Energy Firms Hit As Credit Dries Up

In the fallout from the global financial crisis, rising lending rates and a liquidity crunch are forcing some of the country's energy companies to reduce their projected investment spending.

Rates grew for corporate borrowers across the board. For oil and gas companies, the rates reached 11 percent to 13 percent, depending on the company, up from 7 percent to 8 percent.

Financing problems could hit even some of the largest companies in the industry. A spokesman for Gazprom Neft, the fifth-largest oil producer, on Tuesday confirmed a statement to Kommersant by the head of the company's investment department, Sergei Papenko, that its investment this year and next might drop by 10 percent to 20 percent.

Smaller companies also complained about a lack of funds. A spokesman for Itera confirmed comments by the company's deputy chief, Sergei Vorobyov, to Kommersant, who said the company would have to cut spending and "control investment plans" in 2009 and the first half of 2010 because of the crisis.

Sergei Stepanov, acting director of Trans Nafta, said a partner bank refused to loan money to develop two fields, Kommersant said. Chances to sell bonds evaporated as the crisis hit, he said. A secretary at the company said no one could confirm his quotes.

The country's biggest energy giants, Rosneft and Gazprom, have insisted that their spending plans would not be affected by the financial crisis.

Rosneft spokesman Nikolai Manvelov said Tuesday that the company's plans to increase investment remained unchanged despite a statement by a company source to Kommersant that the country's largest oil producer might put them under review.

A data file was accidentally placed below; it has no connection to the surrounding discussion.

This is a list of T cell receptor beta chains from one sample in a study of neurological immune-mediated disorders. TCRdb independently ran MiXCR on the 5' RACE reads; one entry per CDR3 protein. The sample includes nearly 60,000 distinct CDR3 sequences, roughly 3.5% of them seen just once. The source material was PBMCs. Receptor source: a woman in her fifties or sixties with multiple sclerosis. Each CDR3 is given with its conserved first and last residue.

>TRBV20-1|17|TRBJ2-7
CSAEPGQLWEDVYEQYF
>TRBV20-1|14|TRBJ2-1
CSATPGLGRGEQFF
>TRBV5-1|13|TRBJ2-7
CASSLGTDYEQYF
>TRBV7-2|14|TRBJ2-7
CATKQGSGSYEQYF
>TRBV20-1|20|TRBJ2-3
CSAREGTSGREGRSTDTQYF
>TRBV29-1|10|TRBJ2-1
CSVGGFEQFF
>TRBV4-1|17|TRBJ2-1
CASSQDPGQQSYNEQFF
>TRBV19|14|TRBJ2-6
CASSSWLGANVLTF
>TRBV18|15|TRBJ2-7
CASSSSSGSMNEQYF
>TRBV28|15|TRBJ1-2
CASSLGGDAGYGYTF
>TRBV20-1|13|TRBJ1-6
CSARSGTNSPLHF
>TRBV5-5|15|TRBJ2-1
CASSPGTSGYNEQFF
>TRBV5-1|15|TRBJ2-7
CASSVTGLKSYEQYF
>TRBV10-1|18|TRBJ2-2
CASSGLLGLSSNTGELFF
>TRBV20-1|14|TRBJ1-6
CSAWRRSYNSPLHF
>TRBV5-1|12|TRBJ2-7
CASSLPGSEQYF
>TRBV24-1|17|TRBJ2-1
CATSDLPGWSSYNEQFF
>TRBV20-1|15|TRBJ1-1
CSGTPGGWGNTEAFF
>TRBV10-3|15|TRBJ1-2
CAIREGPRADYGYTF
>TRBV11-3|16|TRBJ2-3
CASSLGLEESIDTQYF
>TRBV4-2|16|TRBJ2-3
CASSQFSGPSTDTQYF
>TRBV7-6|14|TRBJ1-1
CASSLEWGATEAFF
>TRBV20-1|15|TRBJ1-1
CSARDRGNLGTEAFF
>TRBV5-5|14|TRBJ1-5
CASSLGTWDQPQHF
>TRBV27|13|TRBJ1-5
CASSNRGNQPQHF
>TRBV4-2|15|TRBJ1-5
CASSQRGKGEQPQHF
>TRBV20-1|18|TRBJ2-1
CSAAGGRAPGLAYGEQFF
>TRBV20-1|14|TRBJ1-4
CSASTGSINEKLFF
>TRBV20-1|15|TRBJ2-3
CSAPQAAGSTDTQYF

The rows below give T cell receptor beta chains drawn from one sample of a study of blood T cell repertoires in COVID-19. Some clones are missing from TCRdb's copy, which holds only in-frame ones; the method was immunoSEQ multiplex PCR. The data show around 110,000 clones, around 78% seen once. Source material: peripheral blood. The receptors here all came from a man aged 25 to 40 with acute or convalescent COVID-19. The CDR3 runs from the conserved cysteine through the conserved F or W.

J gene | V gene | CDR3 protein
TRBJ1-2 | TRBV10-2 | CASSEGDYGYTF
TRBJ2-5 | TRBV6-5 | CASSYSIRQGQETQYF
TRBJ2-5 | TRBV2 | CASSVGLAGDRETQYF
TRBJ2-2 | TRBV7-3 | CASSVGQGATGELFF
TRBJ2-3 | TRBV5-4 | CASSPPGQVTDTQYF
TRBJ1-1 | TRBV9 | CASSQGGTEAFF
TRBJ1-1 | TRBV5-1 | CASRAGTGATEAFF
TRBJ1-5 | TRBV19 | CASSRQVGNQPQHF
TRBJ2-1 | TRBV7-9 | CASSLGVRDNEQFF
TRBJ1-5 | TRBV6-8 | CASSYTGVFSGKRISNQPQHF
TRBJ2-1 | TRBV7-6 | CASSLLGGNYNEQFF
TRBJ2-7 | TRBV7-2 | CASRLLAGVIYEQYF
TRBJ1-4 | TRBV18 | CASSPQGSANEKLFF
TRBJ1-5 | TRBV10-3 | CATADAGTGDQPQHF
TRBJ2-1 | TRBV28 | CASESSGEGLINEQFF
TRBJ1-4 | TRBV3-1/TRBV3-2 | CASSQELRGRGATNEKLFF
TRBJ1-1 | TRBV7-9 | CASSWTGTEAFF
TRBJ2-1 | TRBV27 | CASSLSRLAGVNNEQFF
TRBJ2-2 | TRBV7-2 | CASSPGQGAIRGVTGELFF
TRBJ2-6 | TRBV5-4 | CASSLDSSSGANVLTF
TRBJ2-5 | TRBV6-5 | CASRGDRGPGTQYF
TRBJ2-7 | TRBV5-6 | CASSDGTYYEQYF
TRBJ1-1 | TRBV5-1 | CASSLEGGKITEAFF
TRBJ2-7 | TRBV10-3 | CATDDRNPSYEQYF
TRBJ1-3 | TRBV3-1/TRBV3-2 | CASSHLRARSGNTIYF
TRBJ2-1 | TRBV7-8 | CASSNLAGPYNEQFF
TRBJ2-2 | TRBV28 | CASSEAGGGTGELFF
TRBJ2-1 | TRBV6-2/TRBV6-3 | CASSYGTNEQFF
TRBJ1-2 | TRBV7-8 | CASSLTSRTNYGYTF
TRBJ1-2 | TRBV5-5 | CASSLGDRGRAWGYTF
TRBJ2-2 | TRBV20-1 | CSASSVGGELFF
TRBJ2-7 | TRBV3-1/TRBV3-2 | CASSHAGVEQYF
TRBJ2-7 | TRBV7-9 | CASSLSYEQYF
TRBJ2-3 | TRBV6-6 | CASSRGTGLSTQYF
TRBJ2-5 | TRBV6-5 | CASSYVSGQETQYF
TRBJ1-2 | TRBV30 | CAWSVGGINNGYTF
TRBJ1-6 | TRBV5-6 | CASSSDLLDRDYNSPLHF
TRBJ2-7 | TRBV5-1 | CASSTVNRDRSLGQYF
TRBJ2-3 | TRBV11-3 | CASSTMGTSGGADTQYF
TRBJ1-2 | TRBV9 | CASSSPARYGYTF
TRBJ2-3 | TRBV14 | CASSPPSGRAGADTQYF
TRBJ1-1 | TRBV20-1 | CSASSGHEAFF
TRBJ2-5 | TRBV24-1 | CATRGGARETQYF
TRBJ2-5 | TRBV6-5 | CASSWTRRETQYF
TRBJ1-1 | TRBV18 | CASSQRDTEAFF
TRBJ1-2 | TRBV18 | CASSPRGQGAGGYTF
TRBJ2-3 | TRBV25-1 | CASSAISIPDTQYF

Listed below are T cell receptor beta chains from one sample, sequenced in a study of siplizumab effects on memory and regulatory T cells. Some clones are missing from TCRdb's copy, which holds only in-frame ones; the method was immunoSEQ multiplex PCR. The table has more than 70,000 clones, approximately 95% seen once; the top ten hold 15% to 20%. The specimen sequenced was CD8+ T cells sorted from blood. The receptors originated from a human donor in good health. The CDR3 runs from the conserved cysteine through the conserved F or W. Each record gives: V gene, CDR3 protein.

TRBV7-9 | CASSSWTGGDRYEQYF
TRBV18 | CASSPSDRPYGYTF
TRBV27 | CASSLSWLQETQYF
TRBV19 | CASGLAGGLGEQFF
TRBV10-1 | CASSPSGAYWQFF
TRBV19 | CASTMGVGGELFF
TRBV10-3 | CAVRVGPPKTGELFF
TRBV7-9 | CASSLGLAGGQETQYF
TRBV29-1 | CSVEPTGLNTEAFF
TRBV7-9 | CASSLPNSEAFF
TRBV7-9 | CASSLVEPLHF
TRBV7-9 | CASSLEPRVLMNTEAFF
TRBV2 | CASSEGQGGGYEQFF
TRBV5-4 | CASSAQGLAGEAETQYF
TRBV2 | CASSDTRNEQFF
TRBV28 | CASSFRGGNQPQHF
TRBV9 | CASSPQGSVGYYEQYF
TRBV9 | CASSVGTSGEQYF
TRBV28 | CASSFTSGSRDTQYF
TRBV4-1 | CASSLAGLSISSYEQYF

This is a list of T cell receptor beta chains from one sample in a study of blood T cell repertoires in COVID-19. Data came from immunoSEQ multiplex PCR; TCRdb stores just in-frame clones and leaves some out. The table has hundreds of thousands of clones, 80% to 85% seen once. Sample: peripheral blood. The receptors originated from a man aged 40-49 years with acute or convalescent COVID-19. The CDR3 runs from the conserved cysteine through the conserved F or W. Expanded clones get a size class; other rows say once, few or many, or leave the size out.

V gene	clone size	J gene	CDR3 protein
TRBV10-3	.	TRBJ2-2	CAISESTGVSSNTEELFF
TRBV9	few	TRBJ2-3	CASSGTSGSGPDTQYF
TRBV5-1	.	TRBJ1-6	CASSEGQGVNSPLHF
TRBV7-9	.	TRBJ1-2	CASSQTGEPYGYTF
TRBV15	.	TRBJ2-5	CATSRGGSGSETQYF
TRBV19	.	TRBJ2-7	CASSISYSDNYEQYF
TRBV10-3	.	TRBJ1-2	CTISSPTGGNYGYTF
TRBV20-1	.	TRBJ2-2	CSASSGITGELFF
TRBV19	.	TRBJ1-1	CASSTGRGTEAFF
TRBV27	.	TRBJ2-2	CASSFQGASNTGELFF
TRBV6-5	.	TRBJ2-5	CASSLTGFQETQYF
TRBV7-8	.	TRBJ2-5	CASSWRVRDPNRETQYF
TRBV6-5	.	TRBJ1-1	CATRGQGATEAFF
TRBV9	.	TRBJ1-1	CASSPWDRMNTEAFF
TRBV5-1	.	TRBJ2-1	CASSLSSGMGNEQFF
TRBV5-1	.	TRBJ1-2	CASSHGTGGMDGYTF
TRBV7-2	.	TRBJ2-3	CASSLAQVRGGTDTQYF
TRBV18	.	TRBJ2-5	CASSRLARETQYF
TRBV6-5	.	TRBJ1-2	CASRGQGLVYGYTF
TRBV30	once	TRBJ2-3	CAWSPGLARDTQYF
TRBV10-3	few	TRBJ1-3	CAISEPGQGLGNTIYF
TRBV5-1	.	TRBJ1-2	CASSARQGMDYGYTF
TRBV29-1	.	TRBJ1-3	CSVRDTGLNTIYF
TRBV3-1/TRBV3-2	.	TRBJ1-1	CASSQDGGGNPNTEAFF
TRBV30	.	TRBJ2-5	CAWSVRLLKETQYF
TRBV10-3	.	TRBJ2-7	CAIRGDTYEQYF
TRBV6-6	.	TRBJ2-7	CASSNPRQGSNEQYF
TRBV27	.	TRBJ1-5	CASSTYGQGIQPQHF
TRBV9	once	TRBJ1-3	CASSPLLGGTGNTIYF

Gazprom has indicated that it will remain invulnerable, promising more money for its development projects in the coming two years.

On Friday, Gazprom announced that its investment spending would reach new records because of the need to build pipelines in Yamal. Gazprom deputy chief executive Alexander Ananenkov said the spending would reach 1 trillion rubles ($39 billion) next year from this year's 850 billion. In 2010, the figure will grow to 1.3 trillion, he said. Investments will decline in 2011 but will still stay above 1 trillion rubles, he said.

A $4.2 billion loan that Gazprom has sought in order to buy a 20 percent stake in Gazprom Neft from Eni is on hold because of current market conditions, a banking source familiar with the deal said, Reuters reported Tuesday.

Gazprom, which controls 75 percent of Gazprom Neft, wants to wait until conditions improve before raising the money, Reuters cited the source as saying.

Gazprom has the option to buy the stake under a deal with Eni struck at the time of a state auction for Yukos assets in April 2007.

Vladimir Vedeneyev, an analyst at the Bank of Moscow, said it was mostly smaller companies at risk, especially if they are not transparent or are at an early stage of development, where investment exceeds returns.

Prospects for some other industries remained bleak Tuesday, with Fitch Ratings Agency predicting possible failures of midtier property developers if financing conditions continue to worsen.

The largest property developers are more likely to survive because they have strong ties with the country's top three banks, Sberbank, VTB and Gazprombank. But refinancing their existing short-term debt would come at a much higher cost, Fitch said.

A source in a property developer said rates almost doubled to at least 20 percent per year from 12 percent in August.

In another apparent effect of the liquidity crunch, petrochemical company Sibur halted talks to merge its tire assets with Russian-Dutch tire maker Amtel-Vredestein, Reuters reported Tuesday, citing a source close to the talks.

A Sibur spokesman declined to comment.